Sunday, 20 March 2016
First viewed : 4 September 1978
A bit of a switch in tone here as we consider the first US mini-series to feature here. Holocaust was directed by Marvin J Chomsky, fresh from the success of Roots and had an original screenplay by Gerald Green though he later novelised it.
It centered on three families, the Weiss's , a Jewish family headed by a doctor and about to be shredded , the Helms's, a well to do German family connected to them by marriage but indifferent to their fate and the Dorfs, a lower middle class German family whose fortunes rise with the Nazis . They are all fictional but the anti-hero Erik Dorf ( Michael Moriarty ) hob-nobs with historical figures such as Eichmann , Hoss and Himmler as he becomes an important cog in the killing machine. The series begins in the mid-thirties with the Nazi regime slowly turning the screw on the German Jewish population while Dorf an unemployed young lawyer with a fiercely ambitious wife ( Deborah Norton ) gets taken on by the most scary Nazi of all , Heydrich ( David Warner ).
The series had an impressive cast. James Woods played the Weiss's eldest son Karl who marries Inga Helms ( Meryl Streep just as she was about to go stellar ). Fritz Weaver played the Weiss patriarch Josef while Rosemary Harris played his wife Berta whose refusal to believe the worst costs the family dear. Apart from Moriarty, all the Nazis are played by top British actors and are uniformly excellent as well as historically accurate from Warner as the self-loathing Heydrich, to Ian Holm as the absurdly fastidious Himmler, David Daker as the obscenely efficient Hoss and Tom Bell as the slimy Eichmann.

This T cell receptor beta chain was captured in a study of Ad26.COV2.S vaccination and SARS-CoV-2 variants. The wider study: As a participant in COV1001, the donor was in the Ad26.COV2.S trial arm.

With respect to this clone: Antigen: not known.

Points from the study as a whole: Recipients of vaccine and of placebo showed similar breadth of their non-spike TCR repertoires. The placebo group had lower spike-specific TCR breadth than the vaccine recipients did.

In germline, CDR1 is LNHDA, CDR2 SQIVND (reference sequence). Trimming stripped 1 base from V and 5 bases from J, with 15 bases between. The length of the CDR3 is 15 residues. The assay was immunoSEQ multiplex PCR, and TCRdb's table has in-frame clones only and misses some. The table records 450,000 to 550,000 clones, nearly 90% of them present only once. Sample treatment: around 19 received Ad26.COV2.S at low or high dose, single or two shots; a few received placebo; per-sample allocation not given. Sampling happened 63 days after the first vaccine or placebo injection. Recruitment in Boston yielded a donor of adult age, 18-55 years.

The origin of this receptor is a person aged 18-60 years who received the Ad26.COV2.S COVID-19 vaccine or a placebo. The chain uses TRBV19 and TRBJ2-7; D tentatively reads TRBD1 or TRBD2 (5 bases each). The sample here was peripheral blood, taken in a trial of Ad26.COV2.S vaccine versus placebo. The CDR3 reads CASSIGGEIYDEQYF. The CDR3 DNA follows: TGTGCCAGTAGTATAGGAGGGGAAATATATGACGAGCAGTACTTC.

Taken as a whole it was pretty gripping with the star performance coming from Moriarty in a startling transformation from the self-pitying loser at the beginning to a dead-eyed fanatic who comes to believe his own euphemistic justifications for the slaughter. His high forehead, weak chin and bloodless voice made him a perfect fit for the sort of creep who rose to power in Hitler's Germany. He won an Emmy for it and continues to act to this day but, partly through drink, never quite hit the heights in his subsequent career.
There were weaknesses though. I never quite believed in Joseph Bottoms as the youngest Weiss son Rudi who becomes a partisan wandering around Europe at will and his presence at both the Babi Yar massacre and the Sobibor breakout seemed a contrivance. His romance with a young Czech Jew ( Tovah Feldshuh ) was both incredible and inappropriate. While Streep's acting was top notch it was hard to have much sympathy for her character particularly after a nonsensical plot line where she engineers being placed in the same prison camp as Karl. Another Brit who did well was Tony Haygarth as the low-ranking Nazi who exploits her situation but his eventual fate was left undisclosed . It also seemed very rushed at the end with Germany's collapse seemingly happening overnight.